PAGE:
From drizzle to rain and eventually snow another day has passed at the annual four-day It’s a Wonderful Life Festival in Seneca Falls.
Bedford Falls, the fictional setting of the film “It’s a Wonderful Life” resembles the small town of Seneca Falls; and the cheerful Christmas spirit shown from visitors traveling both near and far jumped-off the silver screen once more during this whimsical holiday weekend.
The beloved classic Hollywood cinema film has touched the minds and hearts of those who have encountered its cherished tale, especially 9/11 first responder Chris Edwards, a former New York City firefighter.
Edwards elaborated upon his story and how he watched the iconic 1946 Frank Capra film for the first-time following the 2001 terror attacks at the It’s a Wonderful Life Museum on Fall Street.
Across the street from the It’s a Wonderful Life Museum, Corky Jarrett was conferred the 16th annual George Bailey award at the Trinity Episcopal Church that was presented to her by Karolyn Grimes, who portrayed Zulu Bailey in the film.
As a Seneca Falls resident for more than 50-years, she has served in multiple volunteer capacities with the Seneca County Community Christmas Project, Coats for Kids andSt. Francis and St. Claire Parish Nicaragua Mission program, among other efforts.
During the ceremony, she was described at the celebration as a behind-the-scenes person and “the Santa Claus of Seneca County” by a peer who formerly served at the Cayuga-Seneca Community Action Agency.
“I admire you so much. You have given yourself throughout the years to this community for over 50-years. I mean, that’s just amazing and you’re the silent person who gets all the work done,” Grimes said.
Meanwhile at Café XIX on East Bayard Street, the giant cinnamon bun eating contest commenced with familiar faces around two tables sharing milk and cinnamon buns.
Each person was served a plate full of cinnamon buns, which weighed three pounds and after a timed period the plates were re-weighed to determine the top three winners of the competition.
This year’s winner, Jim previously won three out of the four times he participated in prior contests by clearing one pound and 15 ounces. “I’m full. It feels great. It’s fun, you know. It’s really fun to go against people you know,” he said.
A boy named Carter placed second with one pound and three ounces, followed by Brody, an 11-year-old who ate one pound and one ounce in cinnamon buns.
Following his latest victory and redemption from last year, Jim even confirmed that he still plans on walking the race later that day.
Back at the Trinity Episcopal Church, filmmakers presented a 30-minute sneak-peek screening of a work-in-progress documentary titled “The Real Bedford Falls: It’s a Wonderful Life,” which is narrated by New York Times best-selling American author and television journalist Bob Dotson.
Doston, most notably known for his long-running series, “The American Story with Bob Dotson,” was a popular feature program on the NBC Today Show for 40-years.
Like Edwards, Doston was also touched by It’s a Wonderful Life and he felt compelled to return to Seneca Falls and narrate this uniquely American story that reflects the holiday spirit of this nation.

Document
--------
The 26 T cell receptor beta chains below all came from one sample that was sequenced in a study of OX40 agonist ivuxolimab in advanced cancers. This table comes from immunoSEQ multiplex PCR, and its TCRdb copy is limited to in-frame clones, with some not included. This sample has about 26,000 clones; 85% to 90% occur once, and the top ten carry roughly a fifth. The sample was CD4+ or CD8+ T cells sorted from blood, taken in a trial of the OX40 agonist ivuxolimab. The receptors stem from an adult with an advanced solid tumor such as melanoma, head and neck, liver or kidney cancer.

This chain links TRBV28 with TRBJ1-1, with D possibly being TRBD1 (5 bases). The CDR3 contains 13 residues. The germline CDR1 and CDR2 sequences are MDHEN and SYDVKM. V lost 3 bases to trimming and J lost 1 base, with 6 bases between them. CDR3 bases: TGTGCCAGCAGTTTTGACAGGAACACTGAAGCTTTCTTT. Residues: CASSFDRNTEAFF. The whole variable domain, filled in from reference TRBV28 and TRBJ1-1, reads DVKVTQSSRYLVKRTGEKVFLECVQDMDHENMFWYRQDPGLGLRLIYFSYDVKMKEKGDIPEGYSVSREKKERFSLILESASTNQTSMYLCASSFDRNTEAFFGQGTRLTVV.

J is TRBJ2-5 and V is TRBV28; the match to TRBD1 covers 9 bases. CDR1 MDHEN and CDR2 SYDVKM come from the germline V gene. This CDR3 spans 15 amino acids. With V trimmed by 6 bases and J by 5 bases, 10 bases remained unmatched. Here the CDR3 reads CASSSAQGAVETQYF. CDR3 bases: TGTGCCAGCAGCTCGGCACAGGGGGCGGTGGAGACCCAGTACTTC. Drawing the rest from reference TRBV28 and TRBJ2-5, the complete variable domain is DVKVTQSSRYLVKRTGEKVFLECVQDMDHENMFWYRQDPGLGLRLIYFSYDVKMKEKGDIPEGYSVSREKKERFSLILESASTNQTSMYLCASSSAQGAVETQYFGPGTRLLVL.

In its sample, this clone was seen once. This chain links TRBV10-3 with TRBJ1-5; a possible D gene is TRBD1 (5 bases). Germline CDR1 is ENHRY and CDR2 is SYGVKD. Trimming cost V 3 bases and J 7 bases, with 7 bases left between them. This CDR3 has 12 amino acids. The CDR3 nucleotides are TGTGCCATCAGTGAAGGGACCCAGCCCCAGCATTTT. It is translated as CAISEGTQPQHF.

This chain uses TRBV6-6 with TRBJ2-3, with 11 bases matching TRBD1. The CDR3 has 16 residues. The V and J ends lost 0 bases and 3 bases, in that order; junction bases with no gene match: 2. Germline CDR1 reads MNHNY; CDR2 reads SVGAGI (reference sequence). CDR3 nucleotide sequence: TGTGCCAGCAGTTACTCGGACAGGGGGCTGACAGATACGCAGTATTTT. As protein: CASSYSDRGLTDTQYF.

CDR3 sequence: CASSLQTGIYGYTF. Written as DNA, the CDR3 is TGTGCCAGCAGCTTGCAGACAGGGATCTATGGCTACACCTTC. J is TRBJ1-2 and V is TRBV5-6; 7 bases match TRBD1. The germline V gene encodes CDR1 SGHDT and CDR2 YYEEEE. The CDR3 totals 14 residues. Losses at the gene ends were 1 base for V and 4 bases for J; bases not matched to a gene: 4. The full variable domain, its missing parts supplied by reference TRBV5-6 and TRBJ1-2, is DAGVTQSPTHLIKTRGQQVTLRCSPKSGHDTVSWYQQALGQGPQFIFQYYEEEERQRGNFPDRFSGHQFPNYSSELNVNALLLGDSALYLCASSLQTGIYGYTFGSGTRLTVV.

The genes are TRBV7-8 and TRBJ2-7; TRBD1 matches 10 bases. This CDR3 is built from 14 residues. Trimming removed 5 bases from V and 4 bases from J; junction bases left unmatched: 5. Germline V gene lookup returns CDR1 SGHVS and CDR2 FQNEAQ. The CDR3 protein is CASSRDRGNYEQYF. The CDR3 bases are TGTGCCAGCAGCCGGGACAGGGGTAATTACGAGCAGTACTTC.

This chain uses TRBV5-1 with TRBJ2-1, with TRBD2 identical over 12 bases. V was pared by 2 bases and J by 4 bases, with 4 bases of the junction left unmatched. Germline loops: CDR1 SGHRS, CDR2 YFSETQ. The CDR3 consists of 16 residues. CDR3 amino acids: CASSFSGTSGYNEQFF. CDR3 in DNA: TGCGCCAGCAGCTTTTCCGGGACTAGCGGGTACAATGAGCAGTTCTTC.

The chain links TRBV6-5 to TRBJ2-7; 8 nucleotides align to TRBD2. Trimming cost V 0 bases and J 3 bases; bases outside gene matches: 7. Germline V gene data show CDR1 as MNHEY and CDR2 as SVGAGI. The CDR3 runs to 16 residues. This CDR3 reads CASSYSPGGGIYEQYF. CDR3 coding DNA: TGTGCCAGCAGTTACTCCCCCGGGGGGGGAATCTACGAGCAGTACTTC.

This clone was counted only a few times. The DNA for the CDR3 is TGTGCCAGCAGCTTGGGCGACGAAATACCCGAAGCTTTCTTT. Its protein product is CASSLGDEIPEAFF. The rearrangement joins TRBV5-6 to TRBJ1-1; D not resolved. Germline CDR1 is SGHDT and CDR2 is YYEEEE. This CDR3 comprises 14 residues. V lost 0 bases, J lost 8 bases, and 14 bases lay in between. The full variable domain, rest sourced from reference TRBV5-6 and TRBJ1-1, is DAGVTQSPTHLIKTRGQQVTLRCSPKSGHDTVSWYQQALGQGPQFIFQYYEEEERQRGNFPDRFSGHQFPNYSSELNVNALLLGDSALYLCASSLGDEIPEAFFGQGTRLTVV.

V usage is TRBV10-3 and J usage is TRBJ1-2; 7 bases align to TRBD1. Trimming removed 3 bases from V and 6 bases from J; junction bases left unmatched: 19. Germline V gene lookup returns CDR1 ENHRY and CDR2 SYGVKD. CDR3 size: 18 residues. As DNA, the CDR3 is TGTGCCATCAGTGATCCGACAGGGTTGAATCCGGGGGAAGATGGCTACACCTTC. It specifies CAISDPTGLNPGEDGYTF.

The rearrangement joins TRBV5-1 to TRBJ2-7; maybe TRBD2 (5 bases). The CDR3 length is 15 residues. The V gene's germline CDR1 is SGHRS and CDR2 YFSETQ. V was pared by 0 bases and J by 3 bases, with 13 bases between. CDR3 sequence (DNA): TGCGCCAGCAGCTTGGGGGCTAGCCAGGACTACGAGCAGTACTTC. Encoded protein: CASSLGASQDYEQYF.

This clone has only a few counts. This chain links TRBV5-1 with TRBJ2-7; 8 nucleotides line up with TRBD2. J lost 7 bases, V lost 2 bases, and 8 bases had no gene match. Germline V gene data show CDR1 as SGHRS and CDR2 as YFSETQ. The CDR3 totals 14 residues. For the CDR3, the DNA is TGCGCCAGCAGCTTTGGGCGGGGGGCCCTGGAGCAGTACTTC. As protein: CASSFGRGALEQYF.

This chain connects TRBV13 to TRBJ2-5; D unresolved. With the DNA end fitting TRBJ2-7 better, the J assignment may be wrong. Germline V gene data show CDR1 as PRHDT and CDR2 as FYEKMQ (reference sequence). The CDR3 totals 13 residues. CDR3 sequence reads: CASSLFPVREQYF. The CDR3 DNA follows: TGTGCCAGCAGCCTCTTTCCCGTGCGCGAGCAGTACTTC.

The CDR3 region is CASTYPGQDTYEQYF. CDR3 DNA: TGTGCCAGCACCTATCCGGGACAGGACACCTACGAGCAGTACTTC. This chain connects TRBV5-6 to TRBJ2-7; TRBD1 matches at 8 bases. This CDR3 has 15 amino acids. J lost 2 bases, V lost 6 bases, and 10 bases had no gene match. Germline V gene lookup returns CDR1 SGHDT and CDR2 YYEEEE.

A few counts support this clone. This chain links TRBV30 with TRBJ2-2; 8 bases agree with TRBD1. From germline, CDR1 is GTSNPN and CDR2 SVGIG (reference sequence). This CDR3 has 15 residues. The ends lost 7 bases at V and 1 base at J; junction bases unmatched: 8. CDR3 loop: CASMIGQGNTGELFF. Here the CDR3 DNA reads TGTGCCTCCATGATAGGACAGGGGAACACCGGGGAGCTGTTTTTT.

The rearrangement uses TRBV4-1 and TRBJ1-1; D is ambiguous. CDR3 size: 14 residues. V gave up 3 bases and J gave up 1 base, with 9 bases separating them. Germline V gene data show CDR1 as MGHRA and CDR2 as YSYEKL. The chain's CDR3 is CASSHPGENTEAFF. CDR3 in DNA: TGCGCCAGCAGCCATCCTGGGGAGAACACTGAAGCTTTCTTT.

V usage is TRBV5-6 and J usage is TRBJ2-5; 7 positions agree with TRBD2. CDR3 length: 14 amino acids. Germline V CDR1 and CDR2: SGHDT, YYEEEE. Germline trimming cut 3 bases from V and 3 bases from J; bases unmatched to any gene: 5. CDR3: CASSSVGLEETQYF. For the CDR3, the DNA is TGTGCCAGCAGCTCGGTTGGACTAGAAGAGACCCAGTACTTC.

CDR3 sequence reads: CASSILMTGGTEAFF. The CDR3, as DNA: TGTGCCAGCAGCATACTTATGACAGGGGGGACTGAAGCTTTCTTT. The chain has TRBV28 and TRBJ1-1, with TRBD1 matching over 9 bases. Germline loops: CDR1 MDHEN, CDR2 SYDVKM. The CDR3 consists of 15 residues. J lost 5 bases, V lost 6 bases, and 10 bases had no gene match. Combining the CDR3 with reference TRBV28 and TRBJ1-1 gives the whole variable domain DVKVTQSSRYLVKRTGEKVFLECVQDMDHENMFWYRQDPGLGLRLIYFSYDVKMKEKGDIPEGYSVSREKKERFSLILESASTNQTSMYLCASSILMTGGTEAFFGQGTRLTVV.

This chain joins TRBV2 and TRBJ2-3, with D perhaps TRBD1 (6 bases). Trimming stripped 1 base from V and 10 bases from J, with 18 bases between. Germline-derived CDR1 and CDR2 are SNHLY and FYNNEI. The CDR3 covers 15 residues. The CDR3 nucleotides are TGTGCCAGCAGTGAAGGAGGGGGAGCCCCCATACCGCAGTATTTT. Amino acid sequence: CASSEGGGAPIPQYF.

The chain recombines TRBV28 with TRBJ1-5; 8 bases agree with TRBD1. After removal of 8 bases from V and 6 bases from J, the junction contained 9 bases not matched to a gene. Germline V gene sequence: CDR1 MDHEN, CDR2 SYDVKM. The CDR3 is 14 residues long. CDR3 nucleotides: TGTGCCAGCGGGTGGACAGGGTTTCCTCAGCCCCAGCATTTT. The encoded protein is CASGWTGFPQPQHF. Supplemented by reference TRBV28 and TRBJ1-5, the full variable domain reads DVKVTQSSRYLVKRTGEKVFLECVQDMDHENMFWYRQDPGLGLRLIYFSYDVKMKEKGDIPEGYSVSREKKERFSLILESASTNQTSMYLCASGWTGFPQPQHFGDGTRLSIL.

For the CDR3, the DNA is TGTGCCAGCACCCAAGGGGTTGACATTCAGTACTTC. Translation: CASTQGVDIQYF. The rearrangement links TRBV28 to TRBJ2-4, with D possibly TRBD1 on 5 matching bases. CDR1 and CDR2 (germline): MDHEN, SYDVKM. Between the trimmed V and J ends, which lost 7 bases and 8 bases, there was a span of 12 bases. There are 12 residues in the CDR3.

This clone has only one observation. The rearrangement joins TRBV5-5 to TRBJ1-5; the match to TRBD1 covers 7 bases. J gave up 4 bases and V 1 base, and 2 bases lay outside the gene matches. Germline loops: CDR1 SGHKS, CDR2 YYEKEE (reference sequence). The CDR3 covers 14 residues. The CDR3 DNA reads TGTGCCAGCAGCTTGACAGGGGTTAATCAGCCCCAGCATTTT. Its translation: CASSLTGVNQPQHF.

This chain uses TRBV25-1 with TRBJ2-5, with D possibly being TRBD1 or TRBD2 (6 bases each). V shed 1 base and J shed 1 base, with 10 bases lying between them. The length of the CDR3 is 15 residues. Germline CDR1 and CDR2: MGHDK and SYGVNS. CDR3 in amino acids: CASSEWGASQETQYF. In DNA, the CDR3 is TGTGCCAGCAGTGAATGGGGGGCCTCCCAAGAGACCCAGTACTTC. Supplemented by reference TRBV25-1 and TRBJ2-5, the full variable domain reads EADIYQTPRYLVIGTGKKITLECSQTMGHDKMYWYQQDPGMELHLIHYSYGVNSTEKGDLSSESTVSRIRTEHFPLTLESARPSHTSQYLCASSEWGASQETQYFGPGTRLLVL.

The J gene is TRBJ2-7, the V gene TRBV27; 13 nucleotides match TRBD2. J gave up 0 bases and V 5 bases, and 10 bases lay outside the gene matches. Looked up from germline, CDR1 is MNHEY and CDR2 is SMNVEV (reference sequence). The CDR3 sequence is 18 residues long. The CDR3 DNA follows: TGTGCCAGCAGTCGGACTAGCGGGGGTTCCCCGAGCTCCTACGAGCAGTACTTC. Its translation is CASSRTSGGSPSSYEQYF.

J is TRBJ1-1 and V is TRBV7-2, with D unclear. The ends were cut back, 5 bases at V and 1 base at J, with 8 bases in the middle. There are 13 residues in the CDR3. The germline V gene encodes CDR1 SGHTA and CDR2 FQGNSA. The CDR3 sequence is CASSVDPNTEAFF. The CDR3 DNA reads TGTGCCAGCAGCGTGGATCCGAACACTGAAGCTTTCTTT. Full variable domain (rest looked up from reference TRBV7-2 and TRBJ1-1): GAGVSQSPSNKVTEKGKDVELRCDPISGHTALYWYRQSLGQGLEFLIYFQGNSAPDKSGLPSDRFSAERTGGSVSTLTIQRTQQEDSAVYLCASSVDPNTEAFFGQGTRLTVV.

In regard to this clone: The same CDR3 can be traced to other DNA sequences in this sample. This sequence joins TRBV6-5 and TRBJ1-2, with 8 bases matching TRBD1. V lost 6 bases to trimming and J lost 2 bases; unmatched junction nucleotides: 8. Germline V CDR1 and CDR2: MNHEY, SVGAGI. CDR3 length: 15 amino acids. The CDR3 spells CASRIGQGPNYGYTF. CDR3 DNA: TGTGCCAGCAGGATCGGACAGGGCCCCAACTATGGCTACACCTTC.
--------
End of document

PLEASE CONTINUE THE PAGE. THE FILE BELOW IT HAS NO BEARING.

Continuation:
“It’s a Wonderful Life is more than a movie to me. I spent 40-years at NBC News and the last 25-years on the Today Show doing a segment called “The American Story,” in which I look for Bedford Falls. I look for the George Baileys of the world who had some idea on how to bring people together and have the patience to do it and make life better,” Dotson said.
While Doston has visited Seneca Falls in the past, he shared that the scenic view was not the reason that he returned this time.
“I didn’t come here because it’s a pretty place. I’ve been here before, but I came here for what this represents to this town, to you folks and the movie; and that is the geography of hope in this country,” he added.
After the screening, Dotson spoke with FingerLakes1.com about how the tale of “It’s a Wonderful Life” can be shared with small town communities throughout America.
“Very rarely do we get to work on a project that’s about us. The rest of us. I mean that’s what this story is all about. I think there’s a reason that the director, Frank Capra that Seneca Falls was Bedford Falls because in reality he wanted to make sure that everyone saw a little bit of Bedford Falls wherever they were in their neighborhood just by opening their eyes and walking down the street,” Dotson said.
But most of all, Doston emphasized the hallmark message of Capra’s film, which reminds viewers that “all lives matter,” no matter who you are or where you come from and also mentioned that the spirit of Bedford Falls rests inside everyone.
“The real Bedford Falls is inside all of us,” Doston concluded.
As tradition, the It’s a Wonderful Life parade still carried on despite a heavy downpour of rain following the screening.
Gabriel Pietrorazio is a senior at Hobart and William Smith Colleges. He’s written for the Town Times of Watertown, Connecticut Times, Finger Lakes Times, and currently serves as reporter for FL1 News. Feedback, tips, and story ideas can be sent to email@example.com.